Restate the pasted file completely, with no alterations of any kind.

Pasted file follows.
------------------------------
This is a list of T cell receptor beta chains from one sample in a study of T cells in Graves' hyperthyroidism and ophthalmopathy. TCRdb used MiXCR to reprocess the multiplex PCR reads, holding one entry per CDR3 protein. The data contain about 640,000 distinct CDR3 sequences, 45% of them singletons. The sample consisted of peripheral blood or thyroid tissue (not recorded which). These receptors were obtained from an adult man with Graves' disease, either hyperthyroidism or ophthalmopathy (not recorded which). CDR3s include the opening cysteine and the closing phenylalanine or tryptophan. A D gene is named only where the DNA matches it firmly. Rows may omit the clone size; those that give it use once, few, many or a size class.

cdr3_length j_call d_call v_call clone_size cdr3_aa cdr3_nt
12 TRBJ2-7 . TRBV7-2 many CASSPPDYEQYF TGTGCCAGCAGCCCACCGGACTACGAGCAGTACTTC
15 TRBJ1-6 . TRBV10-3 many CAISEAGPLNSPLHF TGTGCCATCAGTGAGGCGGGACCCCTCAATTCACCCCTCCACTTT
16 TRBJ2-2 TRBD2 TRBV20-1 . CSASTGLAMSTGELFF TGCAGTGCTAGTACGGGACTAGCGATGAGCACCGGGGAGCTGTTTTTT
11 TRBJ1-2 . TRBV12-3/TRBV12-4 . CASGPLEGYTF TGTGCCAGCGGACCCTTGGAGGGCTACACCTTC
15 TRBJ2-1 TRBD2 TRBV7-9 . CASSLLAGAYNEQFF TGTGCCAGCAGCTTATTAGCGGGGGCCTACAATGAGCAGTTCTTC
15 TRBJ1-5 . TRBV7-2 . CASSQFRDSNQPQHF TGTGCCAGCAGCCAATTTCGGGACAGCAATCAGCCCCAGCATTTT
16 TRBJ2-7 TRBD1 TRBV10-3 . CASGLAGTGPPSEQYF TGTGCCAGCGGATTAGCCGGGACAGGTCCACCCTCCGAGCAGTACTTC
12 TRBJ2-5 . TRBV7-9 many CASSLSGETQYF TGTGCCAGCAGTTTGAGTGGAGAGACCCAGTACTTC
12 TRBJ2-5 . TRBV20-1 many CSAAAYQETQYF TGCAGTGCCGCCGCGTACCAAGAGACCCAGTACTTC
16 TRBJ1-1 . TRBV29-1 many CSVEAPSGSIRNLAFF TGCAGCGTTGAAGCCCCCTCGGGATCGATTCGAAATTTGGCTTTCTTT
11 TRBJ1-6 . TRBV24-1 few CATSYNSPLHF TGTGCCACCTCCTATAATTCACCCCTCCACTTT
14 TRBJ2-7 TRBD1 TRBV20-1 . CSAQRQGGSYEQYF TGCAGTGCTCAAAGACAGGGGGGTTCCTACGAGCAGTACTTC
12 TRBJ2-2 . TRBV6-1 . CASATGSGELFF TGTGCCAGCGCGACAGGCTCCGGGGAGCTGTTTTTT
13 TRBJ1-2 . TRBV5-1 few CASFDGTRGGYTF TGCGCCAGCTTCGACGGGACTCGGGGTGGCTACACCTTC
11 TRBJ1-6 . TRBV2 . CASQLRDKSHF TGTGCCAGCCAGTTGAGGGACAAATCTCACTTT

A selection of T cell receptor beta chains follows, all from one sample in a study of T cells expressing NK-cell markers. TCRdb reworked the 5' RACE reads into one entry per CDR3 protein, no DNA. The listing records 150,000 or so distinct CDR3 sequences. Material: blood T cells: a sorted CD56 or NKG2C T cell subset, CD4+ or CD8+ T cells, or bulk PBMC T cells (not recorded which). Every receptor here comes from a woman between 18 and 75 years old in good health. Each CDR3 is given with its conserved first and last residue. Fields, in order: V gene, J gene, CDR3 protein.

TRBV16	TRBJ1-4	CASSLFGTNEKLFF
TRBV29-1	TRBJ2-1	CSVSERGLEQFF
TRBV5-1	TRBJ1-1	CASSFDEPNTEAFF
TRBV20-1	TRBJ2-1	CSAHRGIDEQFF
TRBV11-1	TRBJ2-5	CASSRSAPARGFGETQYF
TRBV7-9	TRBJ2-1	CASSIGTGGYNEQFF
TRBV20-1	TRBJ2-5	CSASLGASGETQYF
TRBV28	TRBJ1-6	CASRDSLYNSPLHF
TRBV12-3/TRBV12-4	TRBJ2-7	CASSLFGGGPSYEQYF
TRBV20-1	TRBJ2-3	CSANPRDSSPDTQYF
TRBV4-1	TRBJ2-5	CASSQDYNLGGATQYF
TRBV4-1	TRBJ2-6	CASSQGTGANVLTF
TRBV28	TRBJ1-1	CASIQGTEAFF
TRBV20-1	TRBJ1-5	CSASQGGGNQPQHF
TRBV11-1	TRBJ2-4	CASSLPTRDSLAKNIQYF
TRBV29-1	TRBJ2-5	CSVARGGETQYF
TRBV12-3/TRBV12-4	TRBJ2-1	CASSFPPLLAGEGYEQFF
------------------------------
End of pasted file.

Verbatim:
This is a list of T cell receptor beta chains from one sample in a study of T cells in Graves' hyperthyroidism and ophthalmopathy. TCRdb used MiXCR to reprocess the multiplex PCR reads, holding one entry per CDR3 protein. The data contain about 640,000 distinct CDR3 sequences, 45% of them singletons. The sample consisted of peripheral blood or thyroid tissue (not recorded which). These receptors were obtained from an adult man with Graves' disease, either hyperthyroidism or ophthalmopathy (not recorded which). CDR3s include the opening cysteine and the closing phenylalanine or tryptophan. A D gene is named only where the DNA matches it firmly. Rows may omit the clone size; those that give it use once, few, many or a size class.

cdr3_length j_call d_call v_call clone_size cdr3_aa cdr3_nt
12 TRBJ2-7 . TRBV7-2 many CASSPPDYEQYF TGTGCCAGCAGCCCACCGGACTACGAGCAGTACTTC
15 TRBJ1-6 . TRBV10-3 many CAISEAGPLNSPLHF TGTGCCATCAGTGAGGCGGGACCCCTCAATTCACCCCTCCACTTT
16 TRBJ2-2 TRBD2 TRBV20-1 . CSASTGLAMSTGELFF TGCAGTGCTAGTACGGGACTAGCGATGAGCACCGGGGAGCTGTTTTTT
11 TRBJ1-2 . TRBV12-3/TRBV12-4 . CASGPLEGYTF TGTGCCAGCGGACCCTTGGAGGGCTACACCTTC
15 TRBJ2-1 TRBD2 TRBV7-9 . CASSLLAGAYNEQFF TGTGCCAGCAGCTTATTAGCGGGGGCCTACAATGAGCAGTTCTTC
15 TRBJ1-5 . TRBV7-2 . CASSQFRDSNQPQHF TGTGCCAGCAGCCAATTTCGGGACAGCAATCAGCCCCAGCATTTT
16 TRBJ2-7 TRBD1 TRBV10-3 . CASGLAGTGPPSEQYF TGTGCCAGCGGATTAGCCGGGACAGGTCCACCCTCCGAGCAGTACTTC
12 TRBJ2-5 . TRBV7-9 many CASSLSGETQYF TGTGCCAGCAGTTTGAGTGGAGAGACCCAGTACTTC
12 TRBJ2-5 . TRBV20-1 many CSAAAYQETQYF TGCAGTGCCGCCGCGTACCAAGAGACCCAGTACTTC
16 TRBJ1-1 . TRBV29-1 many CSVEAPSGSIRNLAFF TGCAGCGTTGAAGCCCCCTCGGGATCGATTCGAAATTTGGCTTTCTTT
11 TRBJ1-6 . TRBV24-1 few CATSYNSPLHF TGTGCCACCTCCTATAATTCACCCCTCCACTTT
14 TRBJ2-7 TRBD1 TRBV20-1 . CSAQRQGGSYEQYF TGCAGTGCTCAAAGACAGGGGGGTTCCTACGAGCAGTACTTC
12 TRBJ2-2 . TRBV6-1 . CASATGSGELFF TGTGCCAGCGCGACAGGCTCCGGGGAGCTGTTTTTT
13 TRBJ1-2 . TRBV5-1 few CASFDGTRGGYTF TGCGCCAGCTTCGACGGGACTCGGGGTGGCTACACCTTC
11 TRBJ1-6 . TRBV2 . CASQLRDKSHF TGTGCCAGCCAGTTGAGGGACAAATCTCACTTT

A selection of T cell receptor beta chains follows, all from one sample in a study of T cells expressing NK-cell markers. TCRdb reworked the 5' RACE reads into one entry per CDR3 protein, no DNA. The listing records 150,000 or so distinct CDR3 sequences. Material: blood T cells: a sorted CD56 or NKG2C T cell subset, CD4+ or CD8+ T cells, or bulk PBMC T cells (not recorded which). Every receptor here comes from a woman between 18 and 75 years old in good health. Each CDR3 is given with its conserved first and last residue. Fields, in order: V gene, J gene, CDR3 protein.

TRBV16	TRBJ1-4	CASSLFGTNEKLFF
TRBV29-1	TRBJ2-1	CSVSERGLEQFF
TRBV5-1	TRBJ1-1	CASSFDEPNTEAFF
TRBV20-1	TRBJ2-1	CSAHRGIDEQFF
TRBV11-1	TRBJ2-5	CASSRSAPARGFGETQYF
TRBV7-9	TRBJ2-1	CASSIGTGGYNEQFF
TRBV20-1	TRBJ2-5	CSASLGASGETQYF
TRBV28	TRBJ1-6	CASRDSLYNSPLHF
TRBV12-3/TRBV12-4	TRBJ2-7	CASSLFGGGPSYEQYF
TRBV20-1	TRBJ2-3	CSANPRDSSPDTQYF
TRBV4-1	TRBJ2-5	CASSQDYNLGGATQYF
TRBV4-1	TRBJ2-6	CASSQGTGANVLTF
TRBV28	TRBJ1-1	CASIQGTEAFF
TRBV20-1	TRBJ1-5	CSASQGGGNQPQHF
TRBV11-1	TRBJ2-4	CASSLPTRDSLAKNIQYF
TRBV29-1	TRBJ2-5	CSVARGGETQYF
TRBV12-3/TRBV12-4	TRBJ2-1	CASSFPPLLAGEGYEQFF